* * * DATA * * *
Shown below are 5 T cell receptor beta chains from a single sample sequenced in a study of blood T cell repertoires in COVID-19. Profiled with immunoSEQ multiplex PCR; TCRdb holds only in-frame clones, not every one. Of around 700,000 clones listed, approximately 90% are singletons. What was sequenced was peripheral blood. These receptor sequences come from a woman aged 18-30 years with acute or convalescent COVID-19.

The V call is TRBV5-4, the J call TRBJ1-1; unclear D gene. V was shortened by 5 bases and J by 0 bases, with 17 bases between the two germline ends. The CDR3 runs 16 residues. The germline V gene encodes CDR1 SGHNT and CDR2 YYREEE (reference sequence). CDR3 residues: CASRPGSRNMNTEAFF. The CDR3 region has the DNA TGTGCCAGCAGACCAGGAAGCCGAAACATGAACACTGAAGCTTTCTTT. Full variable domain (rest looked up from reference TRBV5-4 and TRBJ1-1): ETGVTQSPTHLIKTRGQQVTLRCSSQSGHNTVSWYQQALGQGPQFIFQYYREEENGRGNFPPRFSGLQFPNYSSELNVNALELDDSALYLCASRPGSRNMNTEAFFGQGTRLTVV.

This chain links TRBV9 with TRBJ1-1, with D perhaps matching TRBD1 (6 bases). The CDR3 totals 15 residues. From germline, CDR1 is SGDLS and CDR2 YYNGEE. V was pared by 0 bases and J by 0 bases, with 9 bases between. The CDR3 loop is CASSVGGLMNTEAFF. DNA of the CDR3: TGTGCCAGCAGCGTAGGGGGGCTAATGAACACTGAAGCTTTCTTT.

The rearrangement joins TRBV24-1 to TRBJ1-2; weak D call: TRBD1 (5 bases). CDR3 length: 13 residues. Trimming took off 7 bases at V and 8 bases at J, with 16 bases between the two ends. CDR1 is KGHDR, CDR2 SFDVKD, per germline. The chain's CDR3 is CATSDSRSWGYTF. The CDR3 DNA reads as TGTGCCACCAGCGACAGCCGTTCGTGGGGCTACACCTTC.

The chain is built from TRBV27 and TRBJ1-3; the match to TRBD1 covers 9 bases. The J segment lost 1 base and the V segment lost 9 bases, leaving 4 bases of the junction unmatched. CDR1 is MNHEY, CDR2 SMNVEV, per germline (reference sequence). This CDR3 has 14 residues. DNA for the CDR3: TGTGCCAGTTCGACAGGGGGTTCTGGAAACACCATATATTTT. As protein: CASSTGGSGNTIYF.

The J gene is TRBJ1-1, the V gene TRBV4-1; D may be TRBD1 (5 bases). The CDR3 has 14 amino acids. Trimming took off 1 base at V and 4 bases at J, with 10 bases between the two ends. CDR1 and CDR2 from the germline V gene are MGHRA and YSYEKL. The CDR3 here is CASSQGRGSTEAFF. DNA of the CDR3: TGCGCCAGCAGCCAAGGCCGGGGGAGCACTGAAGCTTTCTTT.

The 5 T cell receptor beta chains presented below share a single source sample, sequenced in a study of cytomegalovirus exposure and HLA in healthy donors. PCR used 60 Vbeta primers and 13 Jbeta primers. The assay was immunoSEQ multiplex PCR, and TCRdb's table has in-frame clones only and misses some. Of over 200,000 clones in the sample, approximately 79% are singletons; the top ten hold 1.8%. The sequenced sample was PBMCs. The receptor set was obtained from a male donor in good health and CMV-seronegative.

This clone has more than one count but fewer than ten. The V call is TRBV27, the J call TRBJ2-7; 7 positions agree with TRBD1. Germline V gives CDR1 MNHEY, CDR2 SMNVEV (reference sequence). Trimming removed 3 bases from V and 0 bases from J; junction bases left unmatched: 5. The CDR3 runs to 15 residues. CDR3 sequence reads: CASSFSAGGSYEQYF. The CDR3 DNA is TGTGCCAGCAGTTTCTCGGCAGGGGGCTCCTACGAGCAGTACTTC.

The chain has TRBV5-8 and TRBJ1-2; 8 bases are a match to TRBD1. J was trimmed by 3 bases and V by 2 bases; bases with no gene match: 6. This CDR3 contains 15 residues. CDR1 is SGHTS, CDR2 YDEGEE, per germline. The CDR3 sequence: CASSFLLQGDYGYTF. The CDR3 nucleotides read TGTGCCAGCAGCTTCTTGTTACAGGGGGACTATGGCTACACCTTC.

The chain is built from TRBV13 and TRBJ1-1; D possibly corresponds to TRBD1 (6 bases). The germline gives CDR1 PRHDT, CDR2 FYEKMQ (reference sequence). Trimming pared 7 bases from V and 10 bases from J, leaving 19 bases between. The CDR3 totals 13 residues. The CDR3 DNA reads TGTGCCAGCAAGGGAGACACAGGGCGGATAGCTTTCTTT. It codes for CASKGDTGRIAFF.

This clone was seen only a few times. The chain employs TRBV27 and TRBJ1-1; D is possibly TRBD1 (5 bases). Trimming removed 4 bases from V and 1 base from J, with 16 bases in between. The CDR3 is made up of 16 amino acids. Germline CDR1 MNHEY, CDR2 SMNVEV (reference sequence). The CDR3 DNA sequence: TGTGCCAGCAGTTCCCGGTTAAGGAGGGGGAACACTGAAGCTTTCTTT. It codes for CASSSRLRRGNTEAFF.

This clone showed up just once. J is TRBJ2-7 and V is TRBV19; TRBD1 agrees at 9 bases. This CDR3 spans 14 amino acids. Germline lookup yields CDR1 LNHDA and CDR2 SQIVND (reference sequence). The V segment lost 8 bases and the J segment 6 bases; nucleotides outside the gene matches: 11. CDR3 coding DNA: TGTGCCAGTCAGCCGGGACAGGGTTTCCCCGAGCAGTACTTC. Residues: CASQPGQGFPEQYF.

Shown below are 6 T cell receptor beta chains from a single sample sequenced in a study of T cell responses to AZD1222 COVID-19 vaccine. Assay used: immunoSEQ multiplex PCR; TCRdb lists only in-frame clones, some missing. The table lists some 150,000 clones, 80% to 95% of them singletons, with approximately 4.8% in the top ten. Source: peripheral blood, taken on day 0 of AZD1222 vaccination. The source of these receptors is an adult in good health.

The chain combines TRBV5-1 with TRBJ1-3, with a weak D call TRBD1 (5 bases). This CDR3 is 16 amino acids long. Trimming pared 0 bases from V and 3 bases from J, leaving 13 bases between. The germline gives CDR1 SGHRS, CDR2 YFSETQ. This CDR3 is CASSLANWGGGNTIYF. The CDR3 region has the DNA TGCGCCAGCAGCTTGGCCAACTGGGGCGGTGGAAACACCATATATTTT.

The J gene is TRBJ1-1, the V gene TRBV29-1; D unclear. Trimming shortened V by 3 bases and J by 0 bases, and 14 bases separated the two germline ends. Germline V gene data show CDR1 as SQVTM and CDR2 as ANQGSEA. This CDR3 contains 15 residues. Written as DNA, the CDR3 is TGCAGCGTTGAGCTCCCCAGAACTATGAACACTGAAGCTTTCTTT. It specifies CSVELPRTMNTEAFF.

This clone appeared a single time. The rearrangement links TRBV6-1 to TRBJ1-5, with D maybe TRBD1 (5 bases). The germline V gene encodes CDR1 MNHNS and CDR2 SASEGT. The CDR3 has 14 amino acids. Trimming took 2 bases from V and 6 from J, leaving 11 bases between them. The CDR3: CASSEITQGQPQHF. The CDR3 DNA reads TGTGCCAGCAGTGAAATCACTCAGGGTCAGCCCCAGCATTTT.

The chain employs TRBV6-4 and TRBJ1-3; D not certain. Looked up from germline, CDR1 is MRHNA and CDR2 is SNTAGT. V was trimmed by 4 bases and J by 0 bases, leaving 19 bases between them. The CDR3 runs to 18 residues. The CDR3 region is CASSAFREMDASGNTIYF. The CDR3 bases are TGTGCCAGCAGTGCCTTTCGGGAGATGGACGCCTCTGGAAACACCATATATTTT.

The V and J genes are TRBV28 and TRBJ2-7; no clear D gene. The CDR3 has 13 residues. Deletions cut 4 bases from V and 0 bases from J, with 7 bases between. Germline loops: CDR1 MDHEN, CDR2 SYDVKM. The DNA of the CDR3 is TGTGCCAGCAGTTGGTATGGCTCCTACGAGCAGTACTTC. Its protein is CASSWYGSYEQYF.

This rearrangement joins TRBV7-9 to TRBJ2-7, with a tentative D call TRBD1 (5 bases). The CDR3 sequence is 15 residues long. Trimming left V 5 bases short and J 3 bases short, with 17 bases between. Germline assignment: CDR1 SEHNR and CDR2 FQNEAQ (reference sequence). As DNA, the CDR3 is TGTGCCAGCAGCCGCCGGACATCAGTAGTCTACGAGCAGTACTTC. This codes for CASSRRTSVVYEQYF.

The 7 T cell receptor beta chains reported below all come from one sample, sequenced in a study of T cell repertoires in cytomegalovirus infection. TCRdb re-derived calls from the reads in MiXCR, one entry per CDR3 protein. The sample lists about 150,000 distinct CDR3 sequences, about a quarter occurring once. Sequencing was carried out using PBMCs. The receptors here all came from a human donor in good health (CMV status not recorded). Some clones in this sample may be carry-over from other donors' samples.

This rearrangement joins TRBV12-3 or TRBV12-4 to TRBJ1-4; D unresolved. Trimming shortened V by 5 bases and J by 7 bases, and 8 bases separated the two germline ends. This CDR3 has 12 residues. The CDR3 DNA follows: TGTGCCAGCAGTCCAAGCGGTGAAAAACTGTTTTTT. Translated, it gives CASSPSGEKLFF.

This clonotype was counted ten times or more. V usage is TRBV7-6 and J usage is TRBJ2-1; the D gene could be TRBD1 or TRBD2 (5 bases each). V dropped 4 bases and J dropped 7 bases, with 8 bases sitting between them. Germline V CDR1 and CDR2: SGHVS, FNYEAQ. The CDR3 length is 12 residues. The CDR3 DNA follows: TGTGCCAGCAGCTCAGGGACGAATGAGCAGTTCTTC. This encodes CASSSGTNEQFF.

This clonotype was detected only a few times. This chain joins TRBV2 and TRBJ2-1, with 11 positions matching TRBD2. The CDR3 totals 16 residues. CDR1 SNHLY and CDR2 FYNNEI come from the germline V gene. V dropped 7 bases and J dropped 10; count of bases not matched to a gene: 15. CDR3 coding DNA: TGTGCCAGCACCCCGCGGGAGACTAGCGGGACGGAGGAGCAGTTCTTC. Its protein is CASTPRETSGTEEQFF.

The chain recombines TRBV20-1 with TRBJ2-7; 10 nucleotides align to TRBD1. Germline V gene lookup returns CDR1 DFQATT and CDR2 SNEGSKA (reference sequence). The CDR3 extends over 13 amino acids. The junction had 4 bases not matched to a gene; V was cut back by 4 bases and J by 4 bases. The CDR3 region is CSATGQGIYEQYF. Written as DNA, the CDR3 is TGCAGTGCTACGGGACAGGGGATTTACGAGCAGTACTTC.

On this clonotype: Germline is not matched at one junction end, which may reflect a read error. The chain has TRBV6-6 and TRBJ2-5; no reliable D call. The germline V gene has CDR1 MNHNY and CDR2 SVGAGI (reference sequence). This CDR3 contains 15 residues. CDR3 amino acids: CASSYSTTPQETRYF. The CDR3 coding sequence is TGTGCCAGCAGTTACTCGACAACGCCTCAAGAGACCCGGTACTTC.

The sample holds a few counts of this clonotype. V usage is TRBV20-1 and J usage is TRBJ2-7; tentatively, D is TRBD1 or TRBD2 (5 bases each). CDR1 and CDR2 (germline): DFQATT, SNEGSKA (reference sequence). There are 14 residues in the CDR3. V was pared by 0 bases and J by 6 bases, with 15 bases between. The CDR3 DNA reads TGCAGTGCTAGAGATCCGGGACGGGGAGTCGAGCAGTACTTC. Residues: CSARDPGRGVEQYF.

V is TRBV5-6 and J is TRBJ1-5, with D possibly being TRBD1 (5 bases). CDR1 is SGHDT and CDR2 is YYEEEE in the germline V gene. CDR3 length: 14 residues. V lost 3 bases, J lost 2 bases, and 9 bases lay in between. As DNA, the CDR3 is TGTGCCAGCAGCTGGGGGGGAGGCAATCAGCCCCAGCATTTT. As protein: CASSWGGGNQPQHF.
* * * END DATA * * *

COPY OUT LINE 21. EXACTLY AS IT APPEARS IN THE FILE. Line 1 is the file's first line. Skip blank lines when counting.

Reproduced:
This rearrangement joins TRBV12-3 or TRBV12-4 to TRBJ1-4; D unresolved. Trimming shortened V by 5 bases and J by 7 bases, and 8 bases separated the two germline ends. This CDR3 has 12 residues. The CDR3 DNA follows: TGTGCCAGCAGTCCAAGCGGTGAAAAACTGTTTTTT. Translated, it gives CASSPSGEKLFF.